Unlike many other countries, the Japanese are extremely polite when they are out on the road. Apart from a few hot-headed anomalies in the busier cities, most of Japan will let you go first without a problem if you ask. For example; in countries such as Italy or the Philippines, if you flash your lights or high beams, it means that you’re about to go ahead and that they should watch out. It’s the complete opposite in Japan, as they flash their high beams to let you know that it’s okay to go ahead.

How to Get A Driving License in Japan

A driving license is called an “unten menkyo”, written as “運転免許”. You need a driving license even if you were made to use something as simple as a motorcycle or moped. The National Police Agency supervises driving licenses in all of Japan, while the public safety commissions of the government of each Prefecture handles driving licenses on a prefectural basis.

Drivers In Japan: Strictly Regimented

For Japanese citizens who want to obtain their driving license, they must first choose to either go to a designated driving school or go to a non-designated driving school, which means they can learn how to drive on their own. If the student chooses the first option, then they may skip the practical examination, and just continue with the written test. For those who decide to take the second option, they must take both tests.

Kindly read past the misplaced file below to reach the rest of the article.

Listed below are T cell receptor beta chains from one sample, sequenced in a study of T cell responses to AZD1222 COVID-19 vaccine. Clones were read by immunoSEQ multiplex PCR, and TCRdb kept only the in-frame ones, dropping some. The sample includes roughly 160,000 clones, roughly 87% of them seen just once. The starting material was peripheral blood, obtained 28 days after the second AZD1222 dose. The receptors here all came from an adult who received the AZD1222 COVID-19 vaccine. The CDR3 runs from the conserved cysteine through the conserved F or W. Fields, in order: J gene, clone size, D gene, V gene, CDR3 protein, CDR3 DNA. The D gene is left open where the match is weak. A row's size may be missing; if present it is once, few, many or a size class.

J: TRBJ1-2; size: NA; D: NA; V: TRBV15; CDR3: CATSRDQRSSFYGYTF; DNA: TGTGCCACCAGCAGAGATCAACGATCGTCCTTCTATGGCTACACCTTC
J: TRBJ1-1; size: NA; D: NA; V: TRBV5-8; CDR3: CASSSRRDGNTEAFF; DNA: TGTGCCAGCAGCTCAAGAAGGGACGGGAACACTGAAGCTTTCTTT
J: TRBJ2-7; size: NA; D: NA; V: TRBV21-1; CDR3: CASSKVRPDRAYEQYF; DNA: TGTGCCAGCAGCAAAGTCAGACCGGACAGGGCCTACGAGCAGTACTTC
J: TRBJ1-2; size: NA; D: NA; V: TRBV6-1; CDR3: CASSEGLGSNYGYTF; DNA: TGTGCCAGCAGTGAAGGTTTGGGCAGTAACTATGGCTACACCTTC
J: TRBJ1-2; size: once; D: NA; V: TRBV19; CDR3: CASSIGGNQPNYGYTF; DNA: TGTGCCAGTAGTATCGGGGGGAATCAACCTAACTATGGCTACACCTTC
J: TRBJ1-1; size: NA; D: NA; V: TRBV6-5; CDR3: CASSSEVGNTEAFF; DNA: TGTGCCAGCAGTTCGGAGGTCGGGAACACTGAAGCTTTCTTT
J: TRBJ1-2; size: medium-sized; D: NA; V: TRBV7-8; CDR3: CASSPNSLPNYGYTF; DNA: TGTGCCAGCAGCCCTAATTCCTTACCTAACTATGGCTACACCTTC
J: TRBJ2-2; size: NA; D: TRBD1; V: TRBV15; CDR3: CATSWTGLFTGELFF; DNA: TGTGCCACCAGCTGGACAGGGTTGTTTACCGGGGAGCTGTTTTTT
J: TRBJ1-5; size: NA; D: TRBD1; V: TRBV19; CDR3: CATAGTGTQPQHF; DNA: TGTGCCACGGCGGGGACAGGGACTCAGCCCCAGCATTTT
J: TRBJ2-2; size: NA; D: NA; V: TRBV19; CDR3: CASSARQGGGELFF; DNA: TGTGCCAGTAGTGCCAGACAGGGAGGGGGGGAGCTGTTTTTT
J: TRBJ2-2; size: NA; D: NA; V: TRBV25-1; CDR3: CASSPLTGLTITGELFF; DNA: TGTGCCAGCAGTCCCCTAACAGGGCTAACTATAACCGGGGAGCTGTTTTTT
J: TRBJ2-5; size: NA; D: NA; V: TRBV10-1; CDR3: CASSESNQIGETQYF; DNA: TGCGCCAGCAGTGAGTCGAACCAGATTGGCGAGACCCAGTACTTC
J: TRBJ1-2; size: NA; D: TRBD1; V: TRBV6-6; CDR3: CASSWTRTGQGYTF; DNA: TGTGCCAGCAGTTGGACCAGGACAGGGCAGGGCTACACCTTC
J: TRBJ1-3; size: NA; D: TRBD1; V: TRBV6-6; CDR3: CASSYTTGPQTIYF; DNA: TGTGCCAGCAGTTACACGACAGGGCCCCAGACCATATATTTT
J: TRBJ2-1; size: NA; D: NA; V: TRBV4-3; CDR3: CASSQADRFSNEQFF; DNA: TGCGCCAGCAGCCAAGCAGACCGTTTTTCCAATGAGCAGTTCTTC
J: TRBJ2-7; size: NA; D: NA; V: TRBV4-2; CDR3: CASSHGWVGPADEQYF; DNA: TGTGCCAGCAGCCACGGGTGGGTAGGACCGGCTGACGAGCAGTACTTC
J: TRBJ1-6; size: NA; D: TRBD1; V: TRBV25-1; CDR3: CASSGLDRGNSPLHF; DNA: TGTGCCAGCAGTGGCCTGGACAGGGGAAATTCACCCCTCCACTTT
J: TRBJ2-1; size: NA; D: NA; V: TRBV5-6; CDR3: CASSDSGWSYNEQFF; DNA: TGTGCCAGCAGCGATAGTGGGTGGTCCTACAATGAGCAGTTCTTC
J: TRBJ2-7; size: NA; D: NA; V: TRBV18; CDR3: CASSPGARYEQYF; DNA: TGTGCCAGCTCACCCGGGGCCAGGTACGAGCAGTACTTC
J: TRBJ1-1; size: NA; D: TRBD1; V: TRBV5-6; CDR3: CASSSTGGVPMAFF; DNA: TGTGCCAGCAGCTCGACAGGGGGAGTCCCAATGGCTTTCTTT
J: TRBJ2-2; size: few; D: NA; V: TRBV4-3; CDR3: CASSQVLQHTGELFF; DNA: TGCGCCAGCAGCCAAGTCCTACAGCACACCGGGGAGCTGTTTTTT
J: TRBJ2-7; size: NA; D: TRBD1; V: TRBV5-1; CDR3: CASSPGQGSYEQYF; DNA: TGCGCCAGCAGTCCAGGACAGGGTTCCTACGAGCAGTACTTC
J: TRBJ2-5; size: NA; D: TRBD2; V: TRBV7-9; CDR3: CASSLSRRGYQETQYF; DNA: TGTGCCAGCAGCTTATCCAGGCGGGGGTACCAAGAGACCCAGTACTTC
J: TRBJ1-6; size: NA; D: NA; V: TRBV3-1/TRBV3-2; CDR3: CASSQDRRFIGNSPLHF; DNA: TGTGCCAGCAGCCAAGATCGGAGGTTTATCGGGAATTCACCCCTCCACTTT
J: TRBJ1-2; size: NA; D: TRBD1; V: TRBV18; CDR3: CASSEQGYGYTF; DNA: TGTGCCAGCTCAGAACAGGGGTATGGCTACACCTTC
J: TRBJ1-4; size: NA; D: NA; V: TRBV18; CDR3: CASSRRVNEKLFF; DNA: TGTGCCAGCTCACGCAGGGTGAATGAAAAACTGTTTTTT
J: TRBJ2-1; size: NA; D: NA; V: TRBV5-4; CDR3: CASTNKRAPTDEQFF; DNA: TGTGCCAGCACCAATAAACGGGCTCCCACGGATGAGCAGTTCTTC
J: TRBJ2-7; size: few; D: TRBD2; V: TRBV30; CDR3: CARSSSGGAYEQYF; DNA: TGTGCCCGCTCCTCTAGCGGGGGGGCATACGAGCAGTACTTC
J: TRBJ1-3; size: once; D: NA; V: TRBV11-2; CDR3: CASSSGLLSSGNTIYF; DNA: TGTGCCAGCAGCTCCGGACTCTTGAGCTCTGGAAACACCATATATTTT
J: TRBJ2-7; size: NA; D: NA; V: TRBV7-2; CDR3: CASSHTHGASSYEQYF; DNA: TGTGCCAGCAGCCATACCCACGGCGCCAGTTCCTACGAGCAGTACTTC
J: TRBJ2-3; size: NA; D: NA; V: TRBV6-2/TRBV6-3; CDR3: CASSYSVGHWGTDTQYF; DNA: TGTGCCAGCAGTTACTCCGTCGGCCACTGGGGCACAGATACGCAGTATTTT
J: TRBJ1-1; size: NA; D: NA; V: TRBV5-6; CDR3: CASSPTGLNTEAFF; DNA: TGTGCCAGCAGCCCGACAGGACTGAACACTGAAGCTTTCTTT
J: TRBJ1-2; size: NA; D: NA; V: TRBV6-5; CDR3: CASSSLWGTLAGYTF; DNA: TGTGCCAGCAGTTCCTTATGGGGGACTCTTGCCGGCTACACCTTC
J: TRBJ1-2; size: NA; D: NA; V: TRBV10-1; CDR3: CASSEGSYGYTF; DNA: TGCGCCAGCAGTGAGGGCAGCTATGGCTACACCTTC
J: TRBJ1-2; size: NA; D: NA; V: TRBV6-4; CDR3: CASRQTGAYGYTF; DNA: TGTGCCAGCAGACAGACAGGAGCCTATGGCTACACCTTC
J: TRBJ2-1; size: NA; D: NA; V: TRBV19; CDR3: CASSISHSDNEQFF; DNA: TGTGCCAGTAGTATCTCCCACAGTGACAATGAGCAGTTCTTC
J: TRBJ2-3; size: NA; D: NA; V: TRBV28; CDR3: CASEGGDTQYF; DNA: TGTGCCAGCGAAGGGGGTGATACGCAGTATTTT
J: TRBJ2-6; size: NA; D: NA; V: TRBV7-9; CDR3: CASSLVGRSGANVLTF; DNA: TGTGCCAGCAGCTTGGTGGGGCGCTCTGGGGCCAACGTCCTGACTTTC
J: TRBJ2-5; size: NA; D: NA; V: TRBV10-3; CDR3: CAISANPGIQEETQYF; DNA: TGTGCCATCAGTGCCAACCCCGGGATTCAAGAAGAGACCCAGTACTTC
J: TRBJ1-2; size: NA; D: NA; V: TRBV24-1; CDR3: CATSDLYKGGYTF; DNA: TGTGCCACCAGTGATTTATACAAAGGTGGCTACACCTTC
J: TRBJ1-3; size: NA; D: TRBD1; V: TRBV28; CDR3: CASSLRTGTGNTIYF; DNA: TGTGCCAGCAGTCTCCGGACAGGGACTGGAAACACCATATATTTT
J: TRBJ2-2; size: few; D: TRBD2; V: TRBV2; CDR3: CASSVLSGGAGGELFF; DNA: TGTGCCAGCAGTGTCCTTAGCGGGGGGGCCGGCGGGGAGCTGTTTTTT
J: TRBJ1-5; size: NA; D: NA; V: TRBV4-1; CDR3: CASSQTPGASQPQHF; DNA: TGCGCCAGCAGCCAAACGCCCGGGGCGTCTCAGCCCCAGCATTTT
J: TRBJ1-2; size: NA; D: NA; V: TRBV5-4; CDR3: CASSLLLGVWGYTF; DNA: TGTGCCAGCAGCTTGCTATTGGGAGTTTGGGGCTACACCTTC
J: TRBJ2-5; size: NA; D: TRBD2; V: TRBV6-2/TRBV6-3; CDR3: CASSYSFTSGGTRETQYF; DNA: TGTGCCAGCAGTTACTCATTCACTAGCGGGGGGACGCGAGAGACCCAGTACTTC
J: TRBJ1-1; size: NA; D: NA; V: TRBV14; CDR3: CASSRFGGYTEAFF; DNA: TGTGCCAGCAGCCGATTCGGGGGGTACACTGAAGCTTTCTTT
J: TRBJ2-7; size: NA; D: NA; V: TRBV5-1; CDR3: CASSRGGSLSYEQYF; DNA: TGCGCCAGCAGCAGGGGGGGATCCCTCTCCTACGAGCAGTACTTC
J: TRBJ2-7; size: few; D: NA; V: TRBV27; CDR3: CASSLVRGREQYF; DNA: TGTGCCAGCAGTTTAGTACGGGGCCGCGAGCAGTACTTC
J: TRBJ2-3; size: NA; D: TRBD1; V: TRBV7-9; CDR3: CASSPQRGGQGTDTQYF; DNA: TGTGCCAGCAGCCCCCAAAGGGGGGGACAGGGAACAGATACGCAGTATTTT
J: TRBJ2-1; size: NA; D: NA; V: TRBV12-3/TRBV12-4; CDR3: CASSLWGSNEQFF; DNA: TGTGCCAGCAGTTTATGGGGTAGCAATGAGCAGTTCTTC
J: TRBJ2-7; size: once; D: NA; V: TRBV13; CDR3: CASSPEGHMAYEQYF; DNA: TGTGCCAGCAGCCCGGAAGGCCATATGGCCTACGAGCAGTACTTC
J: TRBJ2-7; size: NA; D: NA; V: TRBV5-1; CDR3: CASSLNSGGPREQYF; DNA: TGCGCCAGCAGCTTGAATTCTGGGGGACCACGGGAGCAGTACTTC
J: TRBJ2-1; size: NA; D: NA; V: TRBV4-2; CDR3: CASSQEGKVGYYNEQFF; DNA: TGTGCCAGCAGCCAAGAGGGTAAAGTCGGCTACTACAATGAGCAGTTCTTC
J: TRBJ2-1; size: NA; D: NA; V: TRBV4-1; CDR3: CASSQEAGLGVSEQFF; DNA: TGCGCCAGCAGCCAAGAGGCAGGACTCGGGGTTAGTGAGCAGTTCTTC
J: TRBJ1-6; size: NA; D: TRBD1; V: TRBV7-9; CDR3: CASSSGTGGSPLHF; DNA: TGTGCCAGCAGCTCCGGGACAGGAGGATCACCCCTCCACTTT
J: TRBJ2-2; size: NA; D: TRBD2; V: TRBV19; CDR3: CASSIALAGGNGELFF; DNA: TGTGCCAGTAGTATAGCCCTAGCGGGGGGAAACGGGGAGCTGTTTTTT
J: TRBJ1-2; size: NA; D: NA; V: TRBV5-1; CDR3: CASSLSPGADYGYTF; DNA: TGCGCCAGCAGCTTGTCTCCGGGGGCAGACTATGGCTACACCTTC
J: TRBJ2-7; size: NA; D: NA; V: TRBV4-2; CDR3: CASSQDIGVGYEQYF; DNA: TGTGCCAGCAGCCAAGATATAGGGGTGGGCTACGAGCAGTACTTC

How the Exams Go

You take the test – or tests - by registering for them, and you do so by going to the driver’s license center, or “DLC” of the prefecture you are registered to reside in. The written exam is what is given first. It is simple; it consists of only 10 true or false items. To pass, you must answer 7 out of those 10 correctly.

After a couple of hours, you will be handed your test results – but not which items you failed to answer correctly. If you pass this exam, depending on whether you studied at a designated driving school, an appointment will be set for you to come back and take your practical test, which tests your skills in real-life scenarios of following proper traffic regulations. Failure of the practical test would mean you would have to come back another day and try again.